Mindfulness, self-compassion and the healing embrace of God
Self-compassion and opening to the healing embrace of God
Begin this session with the following guided quietening exercise:
Length: 4 min 20 sec
Length: 18 min 25 sec
At the end of the talk, listen to this song by David Kauffman, called "You cannot go below my resting arms":
SELF COMPASSION EXERCISES
Self-compassion with your emotions
Bring back to your memory a difficult emotion. It could be something you began working with yesterday.
Locate where in your body you are feeling the emotion, and bring a kind curiosity to this feeling, to where you experience the sensations of it in your body.
Bring a compassionate, gentle holding awareness to this feeling, cradling it and soothing it, while not trying to push it away or resist it in any way.
Hold that part of yourself in an attitude of kind understanding, not trying to reprimand or even fix it, just gentle recognition and acceptance, let this harsh grating or small reacting part of yourself find a soft landing in you.
And now try to move your awareness outward a bit, to the space in you that is the soft landing, the tender holding space.
This may take some practice, but as you sense into this holding space, this is an opening into experiencing the everlasting arms – this is all being held in the tender embrace of God. As we bring this gentle receptivity, we resonate with God’s compassion for us, and it becomes patterned into us as bodily knowing.
Feel experientially that you are held in the Everlasting Arms. These arms have never not been there. Part of you knows this – this very still quiet part that you access when you let go and allow yourself and life to be accepted, held and received, just as it is.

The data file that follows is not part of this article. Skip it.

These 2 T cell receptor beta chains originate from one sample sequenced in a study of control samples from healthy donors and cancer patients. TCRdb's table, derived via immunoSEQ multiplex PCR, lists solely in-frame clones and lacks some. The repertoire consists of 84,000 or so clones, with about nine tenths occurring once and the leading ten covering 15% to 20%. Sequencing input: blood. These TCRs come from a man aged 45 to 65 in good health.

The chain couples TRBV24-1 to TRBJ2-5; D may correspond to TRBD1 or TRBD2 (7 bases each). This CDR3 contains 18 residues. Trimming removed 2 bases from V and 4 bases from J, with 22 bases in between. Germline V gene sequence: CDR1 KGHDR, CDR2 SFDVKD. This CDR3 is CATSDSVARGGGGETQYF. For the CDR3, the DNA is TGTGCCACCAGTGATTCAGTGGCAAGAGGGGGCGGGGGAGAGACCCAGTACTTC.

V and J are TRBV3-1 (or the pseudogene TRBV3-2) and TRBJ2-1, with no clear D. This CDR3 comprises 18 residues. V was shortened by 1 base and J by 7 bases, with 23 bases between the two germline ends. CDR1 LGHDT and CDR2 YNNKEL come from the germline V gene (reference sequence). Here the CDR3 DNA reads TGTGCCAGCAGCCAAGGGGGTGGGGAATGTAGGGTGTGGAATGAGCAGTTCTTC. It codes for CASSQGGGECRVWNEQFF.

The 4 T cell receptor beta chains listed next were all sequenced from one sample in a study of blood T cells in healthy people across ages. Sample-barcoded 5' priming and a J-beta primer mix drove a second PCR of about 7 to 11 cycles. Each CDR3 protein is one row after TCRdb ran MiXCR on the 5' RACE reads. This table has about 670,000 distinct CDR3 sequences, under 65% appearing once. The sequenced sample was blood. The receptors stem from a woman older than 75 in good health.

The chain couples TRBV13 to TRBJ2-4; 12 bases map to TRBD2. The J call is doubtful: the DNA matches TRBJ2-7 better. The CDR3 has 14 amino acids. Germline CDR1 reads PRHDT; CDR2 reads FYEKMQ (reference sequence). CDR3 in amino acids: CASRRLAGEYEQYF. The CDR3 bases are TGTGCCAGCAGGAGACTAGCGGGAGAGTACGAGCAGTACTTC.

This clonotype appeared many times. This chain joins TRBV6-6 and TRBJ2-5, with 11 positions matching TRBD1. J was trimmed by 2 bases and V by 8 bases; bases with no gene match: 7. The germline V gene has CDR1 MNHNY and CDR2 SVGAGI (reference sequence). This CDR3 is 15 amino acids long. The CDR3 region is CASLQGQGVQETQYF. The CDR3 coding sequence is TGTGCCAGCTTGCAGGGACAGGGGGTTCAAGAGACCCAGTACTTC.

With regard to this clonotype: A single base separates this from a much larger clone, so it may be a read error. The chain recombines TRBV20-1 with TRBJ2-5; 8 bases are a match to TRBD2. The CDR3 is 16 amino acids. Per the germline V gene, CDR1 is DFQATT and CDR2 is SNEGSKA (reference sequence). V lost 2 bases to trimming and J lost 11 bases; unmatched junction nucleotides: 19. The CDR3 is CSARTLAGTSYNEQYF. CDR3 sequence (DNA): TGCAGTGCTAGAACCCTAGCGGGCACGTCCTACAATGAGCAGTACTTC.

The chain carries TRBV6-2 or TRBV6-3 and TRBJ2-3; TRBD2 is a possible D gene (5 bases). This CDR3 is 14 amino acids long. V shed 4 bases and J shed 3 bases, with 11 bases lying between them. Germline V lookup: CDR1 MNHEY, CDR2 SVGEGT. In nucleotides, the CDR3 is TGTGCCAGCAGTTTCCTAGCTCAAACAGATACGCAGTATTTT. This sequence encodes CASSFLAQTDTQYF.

The burning bush
If you are able to, walk around your garden while, or look out of your window to find a bush that seems to be standing out for you, or calling out to you.
Stand or sit near the bush, or watch it from wherever you are, and gaze at it for a while.
You could even ask the bush what it wants to say to you, and have a dialogue with it (if this doesn’t feel too strange).
Now read this passage slowly:
Now Moses was tending the flock of Jethro his father-in-law, the priest of Midian, and he led the flock to the far side of the wilderness and came to Horeb, the mountain of God. There the angel of the Lord appeared to him in flames of fire from within a bush. Moses saw that though the bush was on fire it did not burn up. So Moses thought, “I will go over and see this strange sight—why the bush does not burn up.” When the Lord saw that he had gone over to look, God called to him from within the bush, “Moses! Moses!”
And Moses said, “Here I am.”
“Do not come any closer,” God said. “Take off your sandals, for the place where you are standing is holy ground.”
If you are able, take off your shoes, or bow in the direction of the bush to acknowledge that the place where you are standing is holy ground.
Now turn your attention to some difficult emotional pattern that you often experience. Try to bring a memory to mind that allows the emotion to surface.
Let go of the story-line, and feel the emotion in your body. Allow it to be there, imagining making room for it inside of yourself.
Picture the burning or difficult sensation of this emotion as a burning bush. In your imagination, take off your shoes, or bow to this emotion, “for the place where you are standing is holy ground.”
Allow yourself to flow into a time of free response to God, praying in whatever way gives expression to what you are experiencing, or just stay quiet in reverence for this holy place where you are standing.
Never not held
Courage, then! Pay attention to what you pray to.
Bow down, and every once in a while, give up.
We are held by stronger things, I promise.
We are held – if you are willing to turn backward
toward your own soul,
and take one surrendered breath and one intentional step,
you will find, without a doubt, that Someone is there for you,
something untouchable is always there,
never not holding you.
- Brooke McNamara
Leaves are falling, falling as if from afar,
as if, far off in the heavens, gardens were wilting.
And as they fall, their gestures say “it’s over”.
In the night the heavy Earth is falling
from out of all stars into loneliness.
We all are falling. This hand here is falling.
Just look: it is in all of us.
Yet there is One who holds this falling
with hands of infinite tenderness.
- Rainer Maria Rilke
Hands of Your heart
How I long to be held in the great hands of Your heart.
Oh, let them take me now.
Into Your hands I place these fragments, my life,
And You, God, spend them however you want.
- Rainer Maria Rilke